The Recession-Proof Accountant

CPAs flock to at-home offices to battle downturn. Is it the right move for you?

November 20, 2008
by Rick Telberg/On Careers

If past recessions are any guide, the number of CPAs launching solo or side practices should surge in the next few months. But is it the right strategy for you?

The practitioners I hear from who are already working at home give it a double thumbs up. Still, the work-at-home accounting practice is not for everyone. It requires the right focus, self-discipline and an appropriate home-office setup.

Don Weinstein has seen the trend before. Even now, as vice president of strategy and marketing at Automatic Data Processing Inc., he notes that small business has generally been faring better than large business. And franchising is expanding. Indeed, CPAs can be very competitive.

Harking back to his days at a Big Four accounting firm, Weinstein told me, “I know that when I worked in consulting, whenever someone left, they hung out their own shingle and started working with the same clients, but at half the price because they didn’t have all the overhead of the large company.”

But, how do they like it? CPAs who own their own home-based businesses tend to be extraordinarily enthusiastic about what they do and are apt to encourage other CPAs to branch out on their own.

In a series of surveys of over 1,617 accountants and CPAs, 66 percent say working at home is “great!” Thirty-two percent call it “okay” and only two percent call it “lousy.”

“Try it. You might like it. It’s much easier to coordinate work and personal life if they are in the same place,” advises Maurie Fox-Warren, who operates an at-home public practice in Cambridge, Mass., that focuses on small business and professionals. She launched the business after first working for another local CPA firm.

“If you want some freedom and the opportunity to control your own destiny, then go for it. There seems to be plenty of work to go around,” adds Tammy Paxton who also owns a CPA practice at her home.

John Sibley, who owns an at-home public practice in suburban Chicago, boasts that being his own boss enabled him to take the time off to watch his daughter play in a college basketball tournament in Charlotte, N.C., last year. He also notes that he’s more productive at home because he has eliminated his former three-hour commute and “the low overhead means more profit to the owner — me.”

Speaking of overhead, John B. Barfield is quick to mention that owning his own at-home practice in Atlanta saves him considerably on gasoline for his car. The amount of those savings has probably increased since you started reading this post.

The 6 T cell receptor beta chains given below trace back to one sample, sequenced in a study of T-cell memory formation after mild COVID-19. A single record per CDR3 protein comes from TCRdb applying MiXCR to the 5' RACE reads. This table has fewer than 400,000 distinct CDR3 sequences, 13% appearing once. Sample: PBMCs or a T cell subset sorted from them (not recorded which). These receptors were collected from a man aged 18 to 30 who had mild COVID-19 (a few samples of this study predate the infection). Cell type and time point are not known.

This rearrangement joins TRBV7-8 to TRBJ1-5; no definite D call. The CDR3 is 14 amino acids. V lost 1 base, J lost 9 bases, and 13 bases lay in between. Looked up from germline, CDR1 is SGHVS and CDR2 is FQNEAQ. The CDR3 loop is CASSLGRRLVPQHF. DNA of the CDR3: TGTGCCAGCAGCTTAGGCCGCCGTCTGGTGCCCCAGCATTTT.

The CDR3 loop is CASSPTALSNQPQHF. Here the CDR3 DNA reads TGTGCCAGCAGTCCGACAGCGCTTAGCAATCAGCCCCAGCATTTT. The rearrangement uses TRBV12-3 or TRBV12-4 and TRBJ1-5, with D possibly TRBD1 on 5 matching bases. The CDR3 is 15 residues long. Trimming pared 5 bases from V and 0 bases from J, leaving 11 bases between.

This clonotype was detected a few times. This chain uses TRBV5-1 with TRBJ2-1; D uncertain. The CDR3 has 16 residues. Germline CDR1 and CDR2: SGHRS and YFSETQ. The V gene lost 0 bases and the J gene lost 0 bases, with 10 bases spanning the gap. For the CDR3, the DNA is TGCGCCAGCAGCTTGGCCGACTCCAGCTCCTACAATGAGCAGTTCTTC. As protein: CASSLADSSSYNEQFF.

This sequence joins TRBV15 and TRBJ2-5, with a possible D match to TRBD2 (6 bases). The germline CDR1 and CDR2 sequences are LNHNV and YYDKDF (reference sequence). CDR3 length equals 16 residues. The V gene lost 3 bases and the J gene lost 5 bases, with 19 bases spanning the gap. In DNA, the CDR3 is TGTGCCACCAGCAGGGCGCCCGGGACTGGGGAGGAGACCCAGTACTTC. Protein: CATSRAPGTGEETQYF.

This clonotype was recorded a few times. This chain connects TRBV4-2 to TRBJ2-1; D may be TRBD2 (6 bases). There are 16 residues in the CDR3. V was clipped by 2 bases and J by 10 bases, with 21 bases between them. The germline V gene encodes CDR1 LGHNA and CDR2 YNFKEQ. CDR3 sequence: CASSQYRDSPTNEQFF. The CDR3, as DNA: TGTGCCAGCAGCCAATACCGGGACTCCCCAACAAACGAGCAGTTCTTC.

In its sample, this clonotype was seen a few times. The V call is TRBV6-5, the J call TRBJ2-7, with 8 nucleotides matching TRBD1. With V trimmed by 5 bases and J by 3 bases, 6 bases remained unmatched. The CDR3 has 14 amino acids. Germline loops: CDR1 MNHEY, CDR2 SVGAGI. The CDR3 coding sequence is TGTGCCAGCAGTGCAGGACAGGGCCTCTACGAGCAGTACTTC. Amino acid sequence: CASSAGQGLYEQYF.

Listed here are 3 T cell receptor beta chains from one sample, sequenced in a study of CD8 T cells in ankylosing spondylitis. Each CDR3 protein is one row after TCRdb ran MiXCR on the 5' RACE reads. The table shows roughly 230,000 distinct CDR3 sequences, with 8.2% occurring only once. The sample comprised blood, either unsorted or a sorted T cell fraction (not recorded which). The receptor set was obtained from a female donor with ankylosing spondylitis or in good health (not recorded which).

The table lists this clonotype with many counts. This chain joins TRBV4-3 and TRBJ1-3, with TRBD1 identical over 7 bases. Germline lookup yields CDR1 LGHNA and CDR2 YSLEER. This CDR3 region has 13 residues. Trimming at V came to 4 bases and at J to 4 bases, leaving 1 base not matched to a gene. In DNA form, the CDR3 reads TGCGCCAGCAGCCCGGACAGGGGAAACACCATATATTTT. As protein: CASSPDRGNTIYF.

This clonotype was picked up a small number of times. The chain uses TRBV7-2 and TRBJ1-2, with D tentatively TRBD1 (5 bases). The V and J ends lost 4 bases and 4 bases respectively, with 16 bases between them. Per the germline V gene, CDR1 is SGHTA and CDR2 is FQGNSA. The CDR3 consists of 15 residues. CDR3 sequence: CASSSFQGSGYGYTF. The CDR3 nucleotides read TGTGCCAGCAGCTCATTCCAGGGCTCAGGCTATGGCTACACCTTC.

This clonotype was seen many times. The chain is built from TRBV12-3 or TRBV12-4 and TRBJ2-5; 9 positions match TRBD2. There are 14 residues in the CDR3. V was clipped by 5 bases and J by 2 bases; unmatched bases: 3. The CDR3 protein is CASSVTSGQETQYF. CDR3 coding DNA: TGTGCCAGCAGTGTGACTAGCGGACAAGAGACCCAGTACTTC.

While the majority of CPAs who own a home business work them full-time, eight percent work less than 10 hours per week on their home businesses, in many cases after other jobs elsewhere.

David Jauvtis, who runs a public practice at his home in Monsey, N.Y., advises others seeking to work from home to “build up slowly as a moonlighting situation and then take the plunge.”

Before taking a plunge consider the elements that CPAs who own their own businesses identify as most essential to successful work at-home arrangements:

And the answer is:

  • The right attitude and self-discipline
  • Good technology
  • A dedicated and quiet work area
  • Experience and maturity

Experience and maturity often help confident practitioners realize that they may be more successful by themselves in a small shop than in a big organization among many others.

"It's great that there are no office politics or commute," says Leah Melton, who runs an at-home accounting business in Avondale Estates, Ga. "But the bad is that there is no one to bounce ideas off, no one to share the laughter with."

Indeed, isolation from peers is what home business-owner CPAs most identify as their biggest work challenge. The top challenges in order of how often identified are:

  • Isolation from peers
  • Meeting clients in professional settings
  • Lack of administrative support
  • Time management

For home business-owner accountants, time management is more than just balancing the hours spent on marketing for new clients with those spent completing business at hand. It can also mean overcoming the temptation to work too much because you feel so comfortable at home.

For example, Frances Wallace says the convenience of her home business enables her to get more work done, but she also admits to sometimes working until 3 a.m.

Ron Villiotti says the big drawback to his home public practice in Castle Rock, Colo., is “a tendency, especially during tax season, to always be on the job.”

Kim Hartman, who also is aware of the temptation to work too much at her home business in Franklin, Tenn., notes, “A dedicated office is essential, preferably a separate room, so that you can walk and ‘leave’ work.”

Indeed, back in Cambridge, Mass, Fox-Warren has this one negative to say about her home business: “It isn't great that you never are away from the office.”

SOUND-OFF: What's your work-at-home story? Tell me here.

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